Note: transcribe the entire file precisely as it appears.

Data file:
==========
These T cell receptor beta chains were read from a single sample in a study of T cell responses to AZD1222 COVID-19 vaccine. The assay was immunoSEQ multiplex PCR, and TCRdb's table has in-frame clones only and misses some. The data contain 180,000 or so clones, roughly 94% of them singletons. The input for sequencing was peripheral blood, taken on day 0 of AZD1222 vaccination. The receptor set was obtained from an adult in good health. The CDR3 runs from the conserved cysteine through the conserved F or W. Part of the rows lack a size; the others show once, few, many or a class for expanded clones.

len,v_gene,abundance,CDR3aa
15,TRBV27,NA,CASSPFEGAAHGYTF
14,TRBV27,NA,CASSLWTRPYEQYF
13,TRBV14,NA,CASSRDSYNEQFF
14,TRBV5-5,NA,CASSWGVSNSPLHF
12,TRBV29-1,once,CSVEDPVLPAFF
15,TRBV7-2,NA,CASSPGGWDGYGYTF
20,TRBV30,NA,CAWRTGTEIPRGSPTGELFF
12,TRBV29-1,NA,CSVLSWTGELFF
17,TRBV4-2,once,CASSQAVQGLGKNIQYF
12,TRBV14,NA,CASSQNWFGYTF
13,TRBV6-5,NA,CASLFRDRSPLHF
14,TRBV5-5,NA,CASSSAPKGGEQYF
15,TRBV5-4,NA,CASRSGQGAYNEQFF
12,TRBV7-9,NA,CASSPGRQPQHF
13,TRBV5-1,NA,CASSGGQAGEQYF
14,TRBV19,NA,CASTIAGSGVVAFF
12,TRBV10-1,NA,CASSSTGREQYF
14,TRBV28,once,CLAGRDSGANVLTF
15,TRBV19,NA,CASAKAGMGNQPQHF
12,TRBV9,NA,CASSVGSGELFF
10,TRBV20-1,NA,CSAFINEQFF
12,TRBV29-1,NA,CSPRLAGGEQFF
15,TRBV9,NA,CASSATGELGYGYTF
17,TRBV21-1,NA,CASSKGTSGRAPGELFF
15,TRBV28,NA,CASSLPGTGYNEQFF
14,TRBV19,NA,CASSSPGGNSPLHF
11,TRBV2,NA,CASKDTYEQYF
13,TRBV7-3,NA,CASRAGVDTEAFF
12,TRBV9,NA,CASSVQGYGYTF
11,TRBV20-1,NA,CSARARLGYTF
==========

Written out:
These T cell receptor beta chains were read from a single sample in a study of T cell responses to AZD1222 COVID-19 vaccine. The assay was immunoSEQ multiplex PCR, and TCRdb's table has in-frame clones only and misses some. The data contain 180,000 or so clones, roughly 94% of them singletons. The input for sequencing was peripheral blood, taken on day 0 of AZD1222 vaccination. The receptor set was obtained from an adult in good health. The CDR3 runs from the conserved cysteine through the conserved F or W. Part of the rows lack a size; the others show once, few, many or a class for expanded clones.

len,v_gene,abundance,CDR3aa
15,TRBV27,NA,CASSPFEGAAHGYTF
14,TRBV27,NA,CASSLWTRPYEQYF
13,TRBV14,NA,CASSRDSYNEQFF
14,TRBV5-5,NA,CASSWGVSNSPLHF
12,TRBV29-1,once,CSVEDPVLPAFF
15,TRBV7-2,NA,CASSPGGWDGYGYTF
20,TRBV30,NA,CAWRTGTEIPRGSPTGELFF
12,TRBV29-1,NA,CSVLSWTGELFF
17,TRBV4-2,once,CASSQAVQGLGKNIQYF
12,TRBV14,NA,CASSQNWFGYTF
13,TRBV6-5,NA,CASLFRDRSPLHF
14,TRBV5-5,NA,CASSSAPKGGEQYF
15,TRBV5-4,NA,CASRSGQGAYNEQFF
12,TRBV7-9,NA,CASSPGRQPQHF
13,TRBV5-1,NA,CASSGGQAGEQYF
14,TRBV19,NA,CASTIAGSGVVAFF
12,TRBV10-1,NA,CASSSTGREQYF
14,TRBV28,once,CLAGRDSGANVLTF
15,TRBV19,NA,CASAKAGMGNQPQHF
12,TRBV9,NA,CASSVGSGELFF
10,TRBV20-1,NA,CSAFINEQFF
12,TRBV29-1,NA,CSPRLAGGEQFF
15,TRBV9,NA,CASSATGELGYGYTF
17,TRBV21-1,NA,CASSKGTSGRAPGELFF
15,TRBV28,NA,CASSLPGTGYNEQFF
14,TRBV19,NA,CASSSPGGNSPLHF
11,TRBV2,NA,CASKDTYEQYF
13,TRBV7-3,NA,CASRAGVDTEAFF
12,TRBV9,NA,CASSVQGYGYTF
11,TRBV20-1,NA,CSARARLGYTF